There are several things citizens can do in this regard. One step is to post or share a positive story about law enforcement on social media. This is helpful because it shows law enforcement in a positive light and displays some of the good work officers do on a daily basis.

For example, during the ongoing coronavirus pandemic, a Minnesota police officer left Dr. Sarosh Ashraf Janjua in tears of surprise and happiness. When he pulled her over for speeding he learned that she flies to Minnesota from Boston once a month to do cardiology work at local hospitals. She thought he was going to give her a citation; instead, he handed her five new N95 face masks from his own state-provided supply. The doctor was quoted saying, “This complete stranger, who owed me nothing and is more on the front lines than I am, shared his precious masks with me, without my even asking.” Then she added, “The veil of civilization may be thin, but … we are going to be ok.”

The Fact Is Police Officers Do Not Want Corrupt Cops Working with Them

The fact is police officers do not want corrupt cops working with them any more than the public does. Imagine the impact of citizens organizing an event or a rally in support of the honest and ethical police officers that serve their community!

[Related: Police Reform: Ways Agencies Can Improve Officer Ethics]

I am confident that any police department in the nation would be appreciative and would probably join with the community to support ethical policing. Sending letters of support to law enforcement departments is another option especially when the letters come from children.

The most effective way to show support for law enforcement is to thank them when you see them on the street. Opening a dialogue with a police officer who is not on a call is one of the most effective ways for the public to gain a better understanding of the person behind the badge and to have an honest chat about what is occurring in the community or in local policing.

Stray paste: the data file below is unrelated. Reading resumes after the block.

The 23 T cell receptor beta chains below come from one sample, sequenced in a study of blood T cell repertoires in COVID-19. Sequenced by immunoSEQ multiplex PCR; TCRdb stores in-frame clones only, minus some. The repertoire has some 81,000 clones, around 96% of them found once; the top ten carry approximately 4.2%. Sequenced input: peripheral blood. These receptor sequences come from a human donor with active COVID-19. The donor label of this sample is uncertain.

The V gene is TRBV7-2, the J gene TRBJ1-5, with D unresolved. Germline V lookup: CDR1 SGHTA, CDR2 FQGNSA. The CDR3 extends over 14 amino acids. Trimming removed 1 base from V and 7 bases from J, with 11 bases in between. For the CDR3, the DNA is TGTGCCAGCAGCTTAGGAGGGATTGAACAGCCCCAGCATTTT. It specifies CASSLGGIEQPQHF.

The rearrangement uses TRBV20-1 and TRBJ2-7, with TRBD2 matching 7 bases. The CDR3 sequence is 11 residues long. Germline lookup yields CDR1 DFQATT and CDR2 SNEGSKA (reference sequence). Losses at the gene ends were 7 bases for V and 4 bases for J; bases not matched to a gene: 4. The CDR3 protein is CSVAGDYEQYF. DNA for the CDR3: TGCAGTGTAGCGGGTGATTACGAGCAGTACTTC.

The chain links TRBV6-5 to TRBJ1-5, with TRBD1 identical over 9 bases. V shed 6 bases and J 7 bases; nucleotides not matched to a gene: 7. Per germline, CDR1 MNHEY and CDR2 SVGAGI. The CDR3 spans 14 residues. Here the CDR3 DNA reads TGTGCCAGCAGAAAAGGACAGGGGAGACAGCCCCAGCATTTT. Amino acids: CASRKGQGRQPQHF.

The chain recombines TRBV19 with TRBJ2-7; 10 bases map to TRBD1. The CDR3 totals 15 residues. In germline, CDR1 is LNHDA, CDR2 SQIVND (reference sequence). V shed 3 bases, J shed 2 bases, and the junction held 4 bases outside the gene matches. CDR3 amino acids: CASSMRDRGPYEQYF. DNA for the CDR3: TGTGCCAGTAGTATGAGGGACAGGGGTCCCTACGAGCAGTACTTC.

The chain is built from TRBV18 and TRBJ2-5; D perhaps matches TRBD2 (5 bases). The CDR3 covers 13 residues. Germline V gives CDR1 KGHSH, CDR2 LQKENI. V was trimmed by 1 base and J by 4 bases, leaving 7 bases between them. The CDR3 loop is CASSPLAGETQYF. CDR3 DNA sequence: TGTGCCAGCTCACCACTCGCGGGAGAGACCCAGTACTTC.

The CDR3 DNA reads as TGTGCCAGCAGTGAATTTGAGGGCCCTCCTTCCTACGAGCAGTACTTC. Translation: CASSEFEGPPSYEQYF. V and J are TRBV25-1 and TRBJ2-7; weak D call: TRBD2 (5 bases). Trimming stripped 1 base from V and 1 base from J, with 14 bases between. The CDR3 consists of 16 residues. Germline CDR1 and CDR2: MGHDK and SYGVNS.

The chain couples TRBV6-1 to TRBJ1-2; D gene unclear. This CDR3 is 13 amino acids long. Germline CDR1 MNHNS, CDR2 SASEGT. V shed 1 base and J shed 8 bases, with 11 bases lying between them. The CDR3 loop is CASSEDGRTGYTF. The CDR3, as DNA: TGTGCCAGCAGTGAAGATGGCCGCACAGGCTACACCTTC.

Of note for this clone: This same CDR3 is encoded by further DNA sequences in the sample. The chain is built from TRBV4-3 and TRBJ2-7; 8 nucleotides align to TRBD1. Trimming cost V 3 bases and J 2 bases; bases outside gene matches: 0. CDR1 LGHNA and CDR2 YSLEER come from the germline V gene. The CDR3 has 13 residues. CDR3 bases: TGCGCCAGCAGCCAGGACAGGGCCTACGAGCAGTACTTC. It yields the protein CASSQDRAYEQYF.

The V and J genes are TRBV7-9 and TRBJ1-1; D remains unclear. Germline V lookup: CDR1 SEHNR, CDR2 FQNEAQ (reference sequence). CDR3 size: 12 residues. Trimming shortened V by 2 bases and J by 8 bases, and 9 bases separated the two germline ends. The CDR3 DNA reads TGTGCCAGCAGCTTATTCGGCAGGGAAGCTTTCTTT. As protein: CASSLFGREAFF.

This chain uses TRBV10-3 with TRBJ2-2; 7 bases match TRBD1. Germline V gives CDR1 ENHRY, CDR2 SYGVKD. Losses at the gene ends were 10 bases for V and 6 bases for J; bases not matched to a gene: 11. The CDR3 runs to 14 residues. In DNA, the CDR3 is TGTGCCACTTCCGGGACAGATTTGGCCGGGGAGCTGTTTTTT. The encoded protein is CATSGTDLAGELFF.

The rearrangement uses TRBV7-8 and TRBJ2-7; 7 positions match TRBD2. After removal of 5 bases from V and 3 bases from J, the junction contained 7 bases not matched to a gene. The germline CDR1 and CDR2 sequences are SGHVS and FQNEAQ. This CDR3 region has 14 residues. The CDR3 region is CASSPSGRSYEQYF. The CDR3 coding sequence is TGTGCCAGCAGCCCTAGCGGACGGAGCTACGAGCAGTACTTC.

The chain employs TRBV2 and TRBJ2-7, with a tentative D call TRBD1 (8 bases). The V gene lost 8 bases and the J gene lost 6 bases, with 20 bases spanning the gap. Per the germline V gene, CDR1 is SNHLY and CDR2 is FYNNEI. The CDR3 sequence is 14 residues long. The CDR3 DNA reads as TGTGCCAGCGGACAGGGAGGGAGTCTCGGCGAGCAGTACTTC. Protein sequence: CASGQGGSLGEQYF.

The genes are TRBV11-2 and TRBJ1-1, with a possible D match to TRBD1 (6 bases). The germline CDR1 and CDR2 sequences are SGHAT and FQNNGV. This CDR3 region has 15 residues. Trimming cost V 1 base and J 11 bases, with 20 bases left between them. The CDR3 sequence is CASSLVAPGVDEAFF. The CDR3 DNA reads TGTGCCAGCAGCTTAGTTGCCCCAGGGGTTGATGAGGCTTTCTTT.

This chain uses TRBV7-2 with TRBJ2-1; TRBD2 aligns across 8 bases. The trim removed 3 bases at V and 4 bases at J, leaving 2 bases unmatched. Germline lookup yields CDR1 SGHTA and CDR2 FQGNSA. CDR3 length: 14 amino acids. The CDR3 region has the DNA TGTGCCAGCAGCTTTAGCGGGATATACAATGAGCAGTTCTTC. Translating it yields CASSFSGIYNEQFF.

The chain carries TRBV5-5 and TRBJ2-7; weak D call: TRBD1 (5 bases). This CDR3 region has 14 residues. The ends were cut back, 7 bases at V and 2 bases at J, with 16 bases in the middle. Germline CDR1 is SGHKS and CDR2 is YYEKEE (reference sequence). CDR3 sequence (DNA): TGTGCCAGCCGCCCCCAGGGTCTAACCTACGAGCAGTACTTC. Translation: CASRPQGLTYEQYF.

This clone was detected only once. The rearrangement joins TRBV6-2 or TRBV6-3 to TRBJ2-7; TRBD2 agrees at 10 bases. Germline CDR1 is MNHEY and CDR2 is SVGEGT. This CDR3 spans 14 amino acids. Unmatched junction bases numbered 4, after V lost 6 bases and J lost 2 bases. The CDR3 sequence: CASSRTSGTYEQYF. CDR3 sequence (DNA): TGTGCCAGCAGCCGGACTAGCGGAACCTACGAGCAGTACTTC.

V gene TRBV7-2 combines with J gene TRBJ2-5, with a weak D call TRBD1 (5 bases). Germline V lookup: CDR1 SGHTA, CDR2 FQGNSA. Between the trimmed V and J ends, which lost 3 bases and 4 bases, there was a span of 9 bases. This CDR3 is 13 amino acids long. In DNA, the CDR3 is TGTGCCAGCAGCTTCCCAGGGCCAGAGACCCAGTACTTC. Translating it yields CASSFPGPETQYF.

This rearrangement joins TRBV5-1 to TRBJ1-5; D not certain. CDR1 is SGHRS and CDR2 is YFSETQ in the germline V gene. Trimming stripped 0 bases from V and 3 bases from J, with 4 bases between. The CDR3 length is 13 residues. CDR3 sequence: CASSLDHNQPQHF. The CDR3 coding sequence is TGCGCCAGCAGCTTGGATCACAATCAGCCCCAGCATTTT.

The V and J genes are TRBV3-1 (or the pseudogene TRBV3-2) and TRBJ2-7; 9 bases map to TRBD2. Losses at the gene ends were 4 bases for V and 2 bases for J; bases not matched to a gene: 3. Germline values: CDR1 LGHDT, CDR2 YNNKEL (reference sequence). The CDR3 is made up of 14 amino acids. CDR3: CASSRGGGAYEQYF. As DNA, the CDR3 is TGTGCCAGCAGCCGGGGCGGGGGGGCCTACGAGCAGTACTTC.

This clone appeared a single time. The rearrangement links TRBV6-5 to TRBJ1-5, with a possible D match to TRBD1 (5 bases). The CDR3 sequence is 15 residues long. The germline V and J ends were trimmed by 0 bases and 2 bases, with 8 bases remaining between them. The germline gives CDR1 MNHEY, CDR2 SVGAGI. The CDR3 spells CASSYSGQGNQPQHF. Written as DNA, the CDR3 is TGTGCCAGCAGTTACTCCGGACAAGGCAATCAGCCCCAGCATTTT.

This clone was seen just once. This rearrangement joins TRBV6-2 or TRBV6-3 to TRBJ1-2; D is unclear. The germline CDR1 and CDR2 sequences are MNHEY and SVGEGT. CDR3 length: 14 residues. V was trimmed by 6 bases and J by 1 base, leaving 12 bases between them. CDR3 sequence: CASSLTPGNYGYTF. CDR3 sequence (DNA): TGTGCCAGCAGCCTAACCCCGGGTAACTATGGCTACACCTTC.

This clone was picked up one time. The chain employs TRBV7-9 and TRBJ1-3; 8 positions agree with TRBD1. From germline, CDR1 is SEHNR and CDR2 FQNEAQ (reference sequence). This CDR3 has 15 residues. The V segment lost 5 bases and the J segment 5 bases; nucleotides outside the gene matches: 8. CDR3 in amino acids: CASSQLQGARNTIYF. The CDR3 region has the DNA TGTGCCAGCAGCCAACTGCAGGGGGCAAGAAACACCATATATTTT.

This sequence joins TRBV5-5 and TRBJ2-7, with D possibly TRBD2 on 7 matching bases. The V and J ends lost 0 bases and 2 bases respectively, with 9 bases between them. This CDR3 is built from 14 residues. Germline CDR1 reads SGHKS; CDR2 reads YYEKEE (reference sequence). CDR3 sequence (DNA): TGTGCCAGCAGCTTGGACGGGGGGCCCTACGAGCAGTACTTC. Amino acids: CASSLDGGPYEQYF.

supportAbout the Author: Dr. Jarrod Sadulski is an associate professor at American Military University and has over two decades of law enforcement experience. He has engaged in speaking engagements in the United States, Central America, and Europe on the topics of human trafficking, narcotics trafficking, police responses to domestic terrorism, and various topics in policing. Recently, he presented at the 2019 International Human Trafficking Conference and conducted in-country human trafficking research in Central and South America. His expertise includes infrastructure security, maritime security, homeland security contraband interdiction and intelligence gathering.

Jarrod Sadulski

Dr. Sadulski is an Associate Professor within our School of Security and Global Studies. He has over two decades in the field of criminal justice. His expertise includes training on countering human trafficking, maritime security, effective stress management in policing and narcotics trafficking trends in Latin America. Jarrod frequently conducts in-country research and consultant work in Central and South America on human trafficking and current trends in narcotics trafficking. He also has a background in business development. Jarrod can be reached through his website at for more information.